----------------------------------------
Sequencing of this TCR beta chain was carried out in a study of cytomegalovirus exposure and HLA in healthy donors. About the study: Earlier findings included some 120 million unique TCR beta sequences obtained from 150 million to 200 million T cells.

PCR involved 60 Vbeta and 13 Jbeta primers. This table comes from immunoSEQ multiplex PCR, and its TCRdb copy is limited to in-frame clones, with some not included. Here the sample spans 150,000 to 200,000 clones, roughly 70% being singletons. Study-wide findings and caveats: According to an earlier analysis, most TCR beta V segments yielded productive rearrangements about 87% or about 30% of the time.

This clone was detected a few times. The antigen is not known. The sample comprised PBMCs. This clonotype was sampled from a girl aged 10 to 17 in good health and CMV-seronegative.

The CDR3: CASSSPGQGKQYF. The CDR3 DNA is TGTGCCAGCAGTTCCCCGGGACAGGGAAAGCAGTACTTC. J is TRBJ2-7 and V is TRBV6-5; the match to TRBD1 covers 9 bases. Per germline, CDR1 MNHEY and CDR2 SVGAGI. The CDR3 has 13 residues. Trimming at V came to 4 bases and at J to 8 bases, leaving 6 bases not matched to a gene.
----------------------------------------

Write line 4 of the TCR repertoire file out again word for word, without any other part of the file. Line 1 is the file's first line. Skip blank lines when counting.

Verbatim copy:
The CDR3: CASSSPGQGKQYF. The CDR3 DNA is TGTGCCAGCAGTTCCCCGGGACAGGGAAAGCAGTACTTC. J is TRBJ2-7 and V is TRBV6-5; the match to TRBD1 covers 9 bases. Per germline, CDR1 MNHEY and CDR2 SVGAGI. The CDR3 has 13 residues. Trimming at V came to 4 bases and at J to 8 bases, leaving 6 bases not matched to a gene.